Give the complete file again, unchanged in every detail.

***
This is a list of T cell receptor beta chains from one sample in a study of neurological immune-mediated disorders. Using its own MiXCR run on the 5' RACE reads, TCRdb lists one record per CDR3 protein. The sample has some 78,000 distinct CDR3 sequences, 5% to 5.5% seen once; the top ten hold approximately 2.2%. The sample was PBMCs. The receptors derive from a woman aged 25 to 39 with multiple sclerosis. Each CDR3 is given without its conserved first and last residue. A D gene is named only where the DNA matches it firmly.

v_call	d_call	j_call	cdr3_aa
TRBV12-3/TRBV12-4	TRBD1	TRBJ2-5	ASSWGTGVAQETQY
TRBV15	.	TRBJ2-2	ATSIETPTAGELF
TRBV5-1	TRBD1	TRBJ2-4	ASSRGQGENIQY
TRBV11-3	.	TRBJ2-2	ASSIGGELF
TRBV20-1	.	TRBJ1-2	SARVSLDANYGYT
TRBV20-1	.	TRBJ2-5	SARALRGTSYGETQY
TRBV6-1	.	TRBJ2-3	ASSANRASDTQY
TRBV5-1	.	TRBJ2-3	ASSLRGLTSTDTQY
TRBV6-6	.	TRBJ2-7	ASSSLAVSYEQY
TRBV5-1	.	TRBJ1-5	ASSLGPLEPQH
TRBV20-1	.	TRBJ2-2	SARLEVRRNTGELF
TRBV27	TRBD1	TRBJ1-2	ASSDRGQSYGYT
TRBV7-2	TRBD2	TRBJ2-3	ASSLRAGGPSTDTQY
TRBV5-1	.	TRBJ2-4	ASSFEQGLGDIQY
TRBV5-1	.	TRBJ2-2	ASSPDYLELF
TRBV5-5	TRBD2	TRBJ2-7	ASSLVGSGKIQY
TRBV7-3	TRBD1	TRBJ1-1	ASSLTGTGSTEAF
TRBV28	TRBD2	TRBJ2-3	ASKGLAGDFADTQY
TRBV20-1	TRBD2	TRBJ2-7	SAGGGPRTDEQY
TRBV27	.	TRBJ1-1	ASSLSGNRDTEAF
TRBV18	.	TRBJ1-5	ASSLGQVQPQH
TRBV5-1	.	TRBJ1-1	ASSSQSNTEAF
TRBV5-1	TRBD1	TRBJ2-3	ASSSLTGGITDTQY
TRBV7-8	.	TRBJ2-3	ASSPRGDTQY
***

This is a list of T cell receptor beta chains from one sample in a study of neurological immune-mediated disorders. Using its own MiXCR run on the 5' RACE reads, TCRdb lists one record per CDR3 protein. The sample has some 78,000 distinct CDR3 sequences, 5% to 5.5% seen once; the top ten hold approximately 2.2%. The sample was PBMCs. The receptors derive from a woman aged 25 to 39 with multiple sclerosis. Each CDR3 is given without its conserved first and last residue. A D gene is named only where the DNA matches it firmly.

v_call	d_call	j_call	cdr3_aa
TRBV12-3/TRBV12-4	TRBD1	TRBJ2-5	ASSWGTGVAQETQY
TRBV15	.	TRBJ2-2	ATSIETPTAGELF
TRBV5-1	TRBD1	TRBJ2-4	ASSRGQGENIQY
TRBV11-3	.	TRBJ2-2	ASSIGGELF
TRBV20-1	.	TRBJ1-2	SARVSLDANYGYT
TRBV20-1	.	TRBJ2-5	SARALRGTSYGETQY
TRBV6-1	.	TRBJ2-3	ASSANRASDTQY
TRBV5-1	.	TRBJ2-3	ASSLRGLTSTDTQY
TRBV6-6	.	TRBJ2-7	ASSSLAVSYEQY
TRBV5-1	.	TRBJ1-5	ASSLGPLEPQH
TRBV20-1	.	TRBJ2-2	SARLEVRRNTGELF
TRBV27	TRBD1	TRBJ1-2	ASSDRGQSYGYT
TRBV7-2	TRBD2	TRBJ2-3	ASSLRAGGPSTDTQY
TRBV5-1	.	TRBJ2-4	ASSFEQGLGDIQY
TRBV5-1	.	TRBJ2-2	ASSPDYLELF
TRBV5-5	TRBD2	TRBJ2-7	ASSLVGSGKIQY
TRBV7-3	TRBD1	TRBJ1-1	ASSLTGTGSTEAF
TRBV28	TRBD2	TRBJ2-3	ASKGLAGDFADTQY
TRBV20-1	TRBD2	TRBJ2-7	SAGGGPRTDEQY
TRBV27	.	TRBJ1-1	ASSLSGNRDTEAF
TRBV18	.	TRBJ1-5	ASSLGQVQPQH
TRBV5-1	.	TRBJ1-1	ASSSQSNTEAF
TRBV5-1	TRBD1	TRBJ2-3	ASSSLTGGITDTQY
TRBV7-8	.	TRBJ2-3	ASSPRGDTQY